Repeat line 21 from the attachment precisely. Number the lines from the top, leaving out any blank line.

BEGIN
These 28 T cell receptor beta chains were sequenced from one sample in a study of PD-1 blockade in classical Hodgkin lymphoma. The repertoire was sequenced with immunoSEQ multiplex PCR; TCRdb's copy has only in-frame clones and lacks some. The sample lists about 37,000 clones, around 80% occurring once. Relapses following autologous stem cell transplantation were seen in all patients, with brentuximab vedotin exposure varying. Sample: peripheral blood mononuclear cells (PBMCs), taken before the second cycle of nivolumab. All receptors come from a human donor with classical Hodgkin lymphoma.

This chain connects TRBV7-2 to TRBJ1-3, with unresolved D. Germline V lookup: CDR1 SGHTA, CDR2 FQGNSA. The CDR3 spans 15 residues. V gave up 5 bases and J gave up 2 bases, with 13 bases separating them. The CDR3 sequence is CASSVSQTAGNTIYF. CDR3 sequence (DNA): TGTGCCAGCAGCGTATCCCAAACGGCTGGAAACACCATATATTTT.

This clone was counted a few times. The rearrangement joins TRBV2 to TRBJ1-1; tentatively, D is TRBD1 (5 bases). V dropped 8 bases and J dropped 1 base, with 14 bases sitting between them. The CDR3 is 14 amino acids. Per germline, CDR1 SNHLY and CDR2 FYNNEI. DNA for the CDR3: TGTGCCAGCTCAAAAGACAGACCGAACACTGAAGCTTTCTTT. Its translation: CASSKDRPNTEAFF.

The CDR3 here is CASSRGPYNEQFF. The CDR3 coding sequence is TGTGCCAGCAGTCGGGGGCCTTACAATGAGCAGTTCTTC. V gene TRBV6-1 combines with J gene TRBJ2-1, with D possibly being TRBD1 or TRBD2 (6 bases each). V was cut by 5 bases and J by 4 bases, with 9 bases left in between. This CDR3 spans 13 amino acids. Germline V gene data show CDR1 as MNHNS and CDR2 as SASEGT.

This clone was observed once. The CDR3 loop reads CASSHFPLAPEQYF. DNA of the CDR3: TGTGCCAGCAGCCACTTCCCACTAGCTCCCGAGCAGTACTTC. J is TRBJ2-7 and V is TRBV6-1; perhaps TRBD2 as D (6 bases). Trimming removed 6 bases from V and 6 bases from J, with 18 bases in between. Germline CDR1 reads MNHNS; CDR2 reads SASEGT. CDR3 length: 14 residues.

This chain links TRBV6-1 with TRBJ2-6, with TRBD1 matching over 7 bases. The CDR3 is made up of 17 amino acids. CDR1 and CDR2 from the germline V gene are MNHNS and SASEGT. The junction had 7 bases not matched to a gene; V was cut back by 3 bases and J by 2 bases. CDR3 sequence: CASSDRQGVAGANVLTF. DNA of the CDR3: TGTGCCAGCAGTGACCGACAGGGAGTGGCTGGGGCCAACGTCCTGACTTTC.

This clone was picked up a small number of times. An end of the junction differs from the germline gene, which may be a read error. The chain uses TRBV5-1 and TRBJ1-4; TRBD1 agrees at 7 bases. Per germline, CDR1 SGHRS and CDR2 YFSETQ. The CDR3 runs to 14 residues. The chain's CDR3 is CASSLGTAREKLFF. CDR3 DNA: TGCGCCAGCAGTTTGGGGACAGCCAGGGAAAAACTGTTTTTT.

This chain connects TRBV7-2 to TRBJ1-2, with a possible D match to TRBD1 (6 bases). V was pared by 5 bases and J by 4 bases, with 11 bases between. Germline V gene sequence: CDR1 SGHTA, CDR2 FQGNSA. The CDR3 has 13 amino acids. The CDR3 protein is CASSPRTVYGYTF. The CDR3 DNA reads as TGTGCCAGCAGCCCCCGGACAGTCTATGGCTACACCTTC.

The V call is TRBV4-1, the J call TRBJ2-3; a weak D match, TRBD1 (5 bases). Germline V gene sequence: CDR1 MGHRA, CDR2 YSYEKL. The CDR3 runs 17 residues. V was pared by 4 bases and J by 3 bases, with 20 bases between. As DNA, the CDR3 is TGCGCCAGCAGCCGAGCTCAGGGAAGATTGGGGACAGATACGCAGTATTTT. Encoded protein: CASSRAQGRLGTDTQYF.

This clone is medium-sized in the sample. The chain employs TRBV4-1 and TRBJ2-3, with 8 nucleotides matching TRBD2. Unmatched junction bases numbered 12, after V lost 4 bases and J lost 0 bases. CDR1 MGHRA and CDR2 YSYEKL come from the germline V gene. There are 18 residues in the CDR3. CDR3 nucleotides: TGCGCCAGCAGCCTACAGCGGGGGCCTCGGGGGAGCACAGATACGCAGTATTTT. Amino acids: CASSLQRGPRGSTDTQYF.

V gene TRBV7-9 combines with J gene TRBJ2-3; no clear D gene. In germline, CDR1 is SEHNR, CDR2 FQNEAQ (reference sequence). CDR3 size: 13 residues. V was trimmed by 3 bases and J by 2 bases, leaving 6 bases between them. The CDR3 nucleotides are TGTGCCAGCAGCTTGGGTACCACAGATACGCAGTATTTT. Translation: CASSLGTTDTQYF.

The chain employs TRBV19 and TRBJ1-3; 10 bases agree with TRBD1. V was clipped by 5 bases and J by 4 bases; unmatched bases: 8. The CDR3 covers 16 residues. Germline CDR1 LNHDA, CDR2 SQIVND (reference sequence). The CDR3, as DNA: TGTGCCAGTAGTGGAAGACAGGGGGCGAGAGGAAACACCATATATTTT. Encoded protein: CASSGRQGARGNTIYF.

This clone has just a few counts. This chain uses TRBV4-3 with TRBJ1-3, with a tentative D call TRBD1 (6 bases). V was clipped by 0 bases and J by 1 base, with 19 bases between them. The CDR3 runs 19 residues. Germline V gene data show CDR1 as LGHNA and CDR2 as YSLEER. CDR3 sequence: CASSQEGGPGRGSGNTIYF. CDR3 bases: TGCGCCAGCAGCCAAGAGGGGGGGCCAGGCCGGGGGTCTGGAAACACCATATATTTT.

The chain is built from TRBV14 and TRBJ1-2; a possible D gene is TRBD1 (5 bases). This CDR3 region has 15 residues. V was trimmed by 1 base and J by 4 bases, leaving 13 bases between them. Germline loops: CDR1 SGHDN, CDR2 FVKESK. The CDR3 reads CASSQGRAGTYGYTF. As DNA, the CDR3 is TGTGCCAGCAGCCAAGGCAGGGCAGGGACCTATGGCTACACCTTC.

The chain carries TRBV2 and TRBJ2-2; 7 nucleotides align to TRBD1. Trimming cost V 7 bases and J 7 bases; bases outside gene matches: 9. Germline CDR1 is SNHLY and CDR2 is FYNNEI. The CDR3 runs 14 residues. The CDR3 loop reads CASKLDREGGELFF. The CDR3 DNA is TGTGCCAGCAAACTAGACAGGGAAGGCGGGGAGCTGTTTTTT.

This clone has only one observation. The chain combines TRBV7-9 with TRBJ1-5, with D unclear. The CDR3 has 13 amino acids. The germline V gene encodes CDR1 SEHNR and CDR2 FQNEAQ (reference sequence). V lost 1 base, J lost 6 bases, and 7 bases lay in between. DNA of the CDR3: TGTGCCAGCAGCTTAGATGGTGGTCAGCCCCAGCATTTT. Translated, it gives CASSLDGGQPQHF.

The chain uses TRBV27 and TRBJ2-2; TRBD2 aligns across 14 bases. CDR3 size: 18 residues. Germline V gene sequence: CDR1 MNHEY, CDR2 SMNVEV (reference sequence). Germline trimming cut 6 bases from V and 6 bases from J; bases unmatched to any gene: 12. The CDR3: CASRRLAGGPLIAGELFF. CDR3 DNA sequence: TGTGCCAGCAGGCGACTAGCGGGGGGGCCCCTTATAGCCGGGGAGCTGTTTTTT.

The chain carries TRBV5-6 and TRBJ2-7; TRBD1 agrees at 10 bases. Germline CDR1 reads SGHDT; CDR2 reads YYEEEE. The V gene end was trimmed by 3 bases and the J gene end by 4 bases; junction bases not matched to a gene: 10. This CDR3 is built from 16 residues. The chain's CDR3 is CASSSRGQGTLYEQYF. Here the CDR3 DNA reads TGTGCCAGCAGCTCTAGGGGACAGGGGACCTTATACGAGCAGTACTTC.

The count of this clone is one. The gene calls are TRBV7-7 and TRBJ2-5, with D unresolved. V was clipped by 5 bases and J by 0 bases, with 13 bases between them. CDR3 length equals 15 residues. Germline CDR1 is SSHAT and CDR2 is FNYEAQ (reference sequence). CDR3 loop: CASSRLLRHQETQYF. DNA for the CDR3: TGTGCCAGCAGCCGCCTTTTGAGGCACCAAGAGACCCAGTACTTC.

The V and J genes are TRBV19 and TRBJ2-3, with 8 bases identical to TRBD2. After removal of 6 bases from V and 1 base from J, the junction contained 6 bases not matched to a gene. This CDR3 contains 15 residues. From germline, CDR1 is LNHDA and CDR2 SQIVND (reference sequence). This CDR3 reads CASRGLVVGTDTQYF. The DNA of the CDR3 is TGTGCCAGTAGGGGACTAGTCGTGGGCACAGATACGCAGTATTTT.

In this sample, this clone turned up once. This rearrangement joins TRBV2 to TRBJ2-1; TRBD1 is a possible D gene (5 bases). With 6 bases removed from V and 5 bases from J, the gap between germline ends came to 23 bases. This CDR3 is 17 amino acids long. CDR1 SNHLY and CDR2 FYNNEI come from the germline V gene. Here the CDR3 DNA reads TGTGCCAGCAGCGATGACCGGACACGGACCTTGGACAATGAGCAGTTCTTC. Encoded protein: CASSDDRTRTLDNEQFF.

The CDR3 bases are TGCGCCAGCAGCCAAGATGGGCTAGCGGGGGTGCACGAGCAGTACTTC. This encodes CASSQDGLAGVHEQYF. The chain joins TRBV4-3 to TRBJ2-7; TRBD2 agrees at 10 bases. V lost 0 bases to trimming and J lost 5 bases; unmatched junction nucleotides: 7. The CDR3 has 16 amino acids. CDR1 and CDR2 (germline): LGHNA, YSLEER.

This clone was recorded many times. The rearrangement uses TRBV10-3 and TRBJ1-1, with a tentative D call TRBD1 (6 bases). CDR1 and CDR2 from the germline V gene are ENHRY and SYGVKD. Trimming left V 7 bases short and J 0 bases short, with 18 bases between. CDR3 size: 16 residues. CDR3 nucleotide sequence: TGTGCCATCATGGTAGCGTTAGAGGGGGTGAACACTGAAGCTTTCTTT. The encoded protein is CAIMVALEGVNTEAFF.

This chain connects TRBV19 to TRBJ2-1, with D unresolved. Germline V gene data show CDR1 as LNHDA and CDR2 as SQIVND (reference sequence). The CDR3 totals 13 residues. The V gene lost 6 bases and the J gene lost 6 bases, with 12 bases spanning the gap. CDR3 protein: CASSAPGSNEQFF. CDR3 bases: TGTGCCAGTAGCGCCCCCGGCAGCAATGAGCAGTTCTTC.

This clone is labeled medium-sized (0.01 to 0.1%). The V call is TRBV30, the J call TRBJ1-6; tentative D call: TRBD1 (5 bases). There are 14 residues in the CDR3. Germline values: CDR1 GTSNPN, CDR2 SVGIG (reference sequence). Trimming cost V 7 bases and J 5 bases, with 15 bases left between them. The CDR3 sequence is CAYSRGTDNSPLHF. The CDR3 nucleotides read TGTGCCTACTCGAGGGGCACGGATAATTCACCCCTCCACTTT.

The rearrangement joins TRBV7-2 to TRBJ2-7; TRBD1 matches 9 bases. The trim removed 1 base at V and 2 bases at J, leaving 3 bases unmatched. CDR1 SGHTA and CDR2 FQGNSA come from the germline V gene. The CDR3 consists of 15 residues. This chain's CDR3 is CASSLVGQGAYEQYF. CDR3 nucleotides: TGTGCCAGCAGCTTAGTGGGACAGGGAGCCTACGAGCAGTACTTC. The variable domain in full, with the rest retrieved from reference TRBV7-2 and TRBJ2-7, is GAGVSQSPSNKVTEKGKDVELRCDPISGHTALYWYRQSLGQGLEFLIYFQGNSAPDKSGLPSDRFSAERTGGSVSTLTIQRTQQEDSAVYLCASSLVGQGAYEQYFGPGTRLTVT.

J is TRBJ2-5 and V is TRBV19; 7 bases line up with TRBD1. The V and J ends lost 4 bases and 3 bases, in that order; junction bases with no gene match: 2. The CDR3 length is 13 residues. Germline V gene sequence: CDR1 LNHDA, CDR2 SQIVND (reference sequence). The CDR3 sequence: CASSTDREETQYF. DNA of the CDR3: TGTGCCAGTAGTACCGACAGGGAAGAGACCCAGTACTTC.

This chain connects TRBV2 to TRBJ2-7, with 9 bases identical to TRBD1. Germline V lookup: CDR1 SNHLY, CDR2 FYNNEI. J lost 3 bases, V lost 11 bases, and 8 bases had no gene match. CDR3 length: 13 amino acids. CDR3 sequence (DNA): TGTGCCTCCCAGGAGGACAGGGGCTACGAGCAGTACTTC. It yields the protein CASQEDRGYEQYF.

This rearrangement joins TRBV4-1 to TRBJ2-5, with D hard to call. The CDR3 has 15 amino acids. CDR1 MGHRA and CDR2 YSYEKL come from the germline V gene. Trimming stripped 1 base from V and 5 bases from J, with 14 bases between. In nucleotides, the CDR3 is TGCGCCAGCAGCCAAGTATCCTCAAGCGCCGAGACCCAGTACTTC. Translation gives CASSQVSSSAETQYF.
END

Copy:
In this sample, this clone turned up once. This rearrangement joins TRBV2 to TRBJ2-1; TRBD1 is a possible D gene (5 bases). With 6 bases removed from V and 5 bases from J, the gap between germline ends came to 23 bases. This CDR3 is 17 amino acids long. CDR1 SNHLY and CDR2 FYNNEI come from the germline V gene. Here the CDR3 DNA reads TGTGCCAGCAGCGATGACCGGACACGGACCTTGGACAATGAGCAGTTCTTC. Encoded protein: CASSDDRTRTLDNEQFF.